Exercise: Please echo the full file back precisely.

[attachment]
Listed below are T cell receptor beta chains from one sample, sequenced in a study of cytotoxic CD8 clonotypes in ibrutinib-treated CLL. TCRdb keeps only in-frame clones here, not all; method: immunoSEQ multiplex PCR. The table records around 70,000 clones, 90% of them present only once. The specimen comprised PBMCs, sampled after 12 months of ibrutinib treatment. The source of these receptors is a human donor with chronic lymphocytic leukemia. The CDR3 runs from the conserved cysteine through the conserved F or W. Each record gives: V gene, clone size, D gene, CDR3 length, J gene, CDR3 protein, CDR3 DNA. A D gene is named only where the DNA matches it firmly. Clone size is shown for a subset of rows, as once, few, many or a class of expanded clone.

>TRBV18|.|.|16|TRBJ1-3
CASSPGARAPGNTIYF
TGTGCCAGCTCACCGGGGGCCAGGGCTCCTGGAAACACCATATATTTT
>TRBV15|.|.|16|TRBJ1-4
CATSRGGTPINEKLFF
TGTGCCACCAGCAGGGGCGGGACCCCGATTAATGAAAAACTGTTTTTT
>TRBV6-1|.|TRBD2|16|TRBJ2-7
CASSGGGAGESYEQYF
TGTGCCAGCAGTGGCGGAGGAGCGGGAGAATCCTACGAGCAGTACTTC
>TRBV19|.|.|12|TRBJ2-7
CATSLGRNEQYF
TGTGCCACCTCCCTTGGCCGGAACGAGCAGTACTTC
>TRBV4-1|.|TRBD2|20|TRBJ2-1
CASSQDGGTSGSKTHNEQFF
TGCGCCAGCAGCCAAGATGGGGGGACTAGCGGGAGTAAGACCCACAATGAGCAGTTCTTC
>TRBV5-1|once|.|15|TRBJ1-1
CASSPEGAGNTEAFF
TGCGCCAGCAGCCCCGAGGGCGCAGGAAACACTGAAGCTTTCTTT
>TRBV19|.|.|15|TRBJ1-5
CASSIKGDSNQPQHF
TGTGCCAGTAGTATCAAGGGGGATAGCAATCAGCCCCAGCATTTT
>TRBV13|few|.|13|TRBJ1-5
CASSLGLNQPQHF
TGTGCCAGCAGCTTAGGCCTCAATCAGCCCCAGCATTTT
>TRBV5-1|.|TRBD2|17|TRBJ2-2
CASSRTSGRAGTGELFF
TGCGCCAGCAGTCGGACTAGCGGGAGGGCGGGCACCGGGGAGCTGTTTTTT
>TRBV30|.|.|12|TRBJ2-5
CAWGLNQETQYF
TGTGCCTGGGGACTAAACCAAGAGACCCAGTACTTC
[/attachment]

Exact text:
Listed below are T cell receptor beta chains from one sample, sequenced in a study of cytotoxic CD8 clonotypes in ibrutinib-treated CLL. TCRdb keeps only in-frame clones here, not all; method: immunoSEQ multiplex PCR. The table records around 70,000 clones, 90% of them present only once. The specimen comprised PBMCs, sampled after 12 months of ibrutinib treatment. The source of these receptors is a human donor with chronic lymphocytic leukemia. The CDR3 runs from the conserved cysteine through the conserved F or W. Each record gives: V gene, clone size, D gene, CDR3 length, J gene, CDR3 protein, CDR3 DNA. A D gene is named only where the DNA matches it firmly. Clone size is shown for a subset of rows, as once, few, many or a class of expanded clone.

>TRBV18|.|.|16|TRBJ1-3
CASSPGARAPGNTIYF
TGTGCCAGCTCACCGGGGGCCAGGGCTCCTGGAAACACCATATATTTT
>TRBV15|.|.|16|TRBJ1-4
CATSRGGTPINEKLFF
TGTGCCACCAGCAGGGGCGGGACCCCGATTAATGAAAAACTGTTTTTT
>TRBV6-1|.|TRBD2|16|TRBJ2-7
CASSGGGAGESYEQYF
TGTGCCAGCAGTGGCGGAGGAGCGGGAGAATCCTACGAGCAGTACTTC
>TRBV19|.|.|12|TRBJ2-7
CATSLGRNEQYF
TGTGCCACCTCCCTTGGCCGGAACGAGCAGTACTTC
>TRBV4-1|.|TRBD2|20|TRBJ2-1
CASSQDGGTSGSKTHNEQFF
TGCGCCAGCAGCCAAGATGGGGGGACTAGCGGGAGTAAGACCCACAATGAGCAGTTCTTC
>TRBV5-1|once|.|15|TRBJ1-1
CASSPEGAGNTEAFF
TGCGCCAGCAGCCCCGAGGGCGCAGGAAACACTGAAGCTTTCTTT
>TRBV19|.|.|15|TRBJ1-5
CASSIKGDSNQPQHF
TGTGCCAGTAGTATCAAGGGGGATAGCAATCAGCCCCAGCATTTT
>TRBV13|few|.|13|TRBJ1-5
CASSLGLNQPQHF
TGTGCCAGCAGCTTAGGCCTCAATCAGCCCCAGCATTTT
>TRBV5-1|.|TRBD2|17|TRBJ2-2
CASSRTSGRAGTGELFF
TGCGCCAGCAGTCGGACTAGCGGGAGGGCGGGCACCGGGGAGCTGTTTTTT
>TRBV30|.|.|12|TRBJ2-5
CAWGLNQETQYF
TGTGCCTGGGGACTAAACCAAGAGACCCAGTACTTC